Eurest and chef knowledge test/market basket

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Joined Jul 23, 2021
Hi all-
I’m in the running for an Executive Chef position and have to do the above as the next steps. I found an old thread on this, but does anyone have current advice or ideas?
 
4,755
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Joined Aug 21, 2004
Stick to what you know and are comfortable with. Remember more is not always better. Many times in these situations, I see chefs spinning their wheels at the last minute looking for one more thing to put on the plate. A lot of times, less is more.
 
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Joined Oct 2, 2016
It doesn't hurt to ask what's in the basket. This will allow you to prepare for it. Either they will say it will be what there is in the fridge (with a little experience we know eight chances out of ten what they contain), or they will say the outline of the basket, or they say that it will be a surprise (which will be more complicated to manage). In my opinion it is not bad to pass this qoup of thread and to ask the question (it shows that you like to be organized and prepared for your work). At worst you get a refusal (and they are a bit of idiots). Make sure you keep your workstation clean and organized, it always looks good.
 
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Joined Dec 13, 2018
Do NOT try doing something you haven't executed well previously. Obviously, it might not be exactly the same dish but show your best. Don't shoot for something if you don't know it will impress. Besides, as great as the Compass group (Eurest...) is, they are desperate in a lot of places right now. Walk in confident and strut your stuff!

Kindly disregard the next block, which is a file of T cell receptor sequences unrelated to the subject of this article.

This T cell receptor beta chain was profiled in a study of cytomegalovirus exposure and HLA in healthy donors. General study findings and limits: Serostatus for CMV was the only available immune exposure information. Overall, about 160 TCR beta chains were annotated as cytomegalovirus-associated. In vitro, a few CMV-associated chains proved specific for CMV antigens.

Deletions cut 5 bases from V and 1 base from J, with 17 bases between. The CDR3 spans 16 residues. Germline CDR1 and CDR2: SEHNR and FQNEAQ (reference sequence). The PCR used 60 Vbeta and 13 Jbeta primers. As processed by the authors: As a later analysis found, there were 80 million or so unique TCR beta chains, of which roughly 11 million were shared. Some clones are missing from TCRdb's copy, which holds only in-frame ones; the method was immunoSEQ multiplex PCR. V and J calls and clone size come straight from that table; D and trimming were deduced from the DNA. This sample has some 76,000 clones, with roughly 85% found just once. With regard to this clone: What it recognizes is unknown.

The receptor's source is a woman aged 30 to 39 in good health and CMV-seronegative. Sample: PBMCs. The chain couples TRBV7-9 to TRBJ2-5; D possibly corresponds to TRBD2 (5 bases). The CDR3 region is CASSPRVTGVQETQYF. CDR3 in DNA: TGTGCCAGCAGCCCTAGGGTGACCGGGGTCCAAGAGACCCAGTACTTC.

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Joined Dec 13, 2018
I'd suggest negotiating for 5-10 gs more if they send you an offer. It's never been a better market for our talents
 
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Joined May 5, 2010
I mentioned this in other thread of this nature. I've never understood the need for a mystery basket.
You're a Chef. Chef's work with numbers, communication skills, people, and management. Yes they work with food but it's the managerial skills they should be testing. Food is only a small part, and you wouldn't even be there if you didn't already know how to cook.
 

nicko

Founder of Cheftalk.com
Staff member
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Joined Oct 5, 2001
When I went on an interview for a large chain I was asked to prepare a menu. When I arrived to the restaurant to prepare the menu for the managers and executive chef the main ingredient I requested "Lamb" was missing. They said they couldn't get lamb in for me that day. It was nothing more than a test to see how I would react to something being changed. I updated my menu and moved on.

Personally I don't get the point of the mystery basket. If you are hiring a cook ask them to prepare their best and possibly one other item. This sounds old school to me.
 
4,755
1,010
Joined Aug 21, 2004
Personally I don't get the point of the mystery basket. If you are hiring a cook ask them to prepare their best and possibly one other item. This sounds old school to me.
If you go by my age...I am about as old school (or dinosaur) as you can get, and my work history only includes two cooking interviews... both for a cook position. I agree with chefross.

Stick to what you know. Keep it simple without being simplistic. Less is more many times. Make sure the courses flow together with a pairing logic and order to the sequencing.
 
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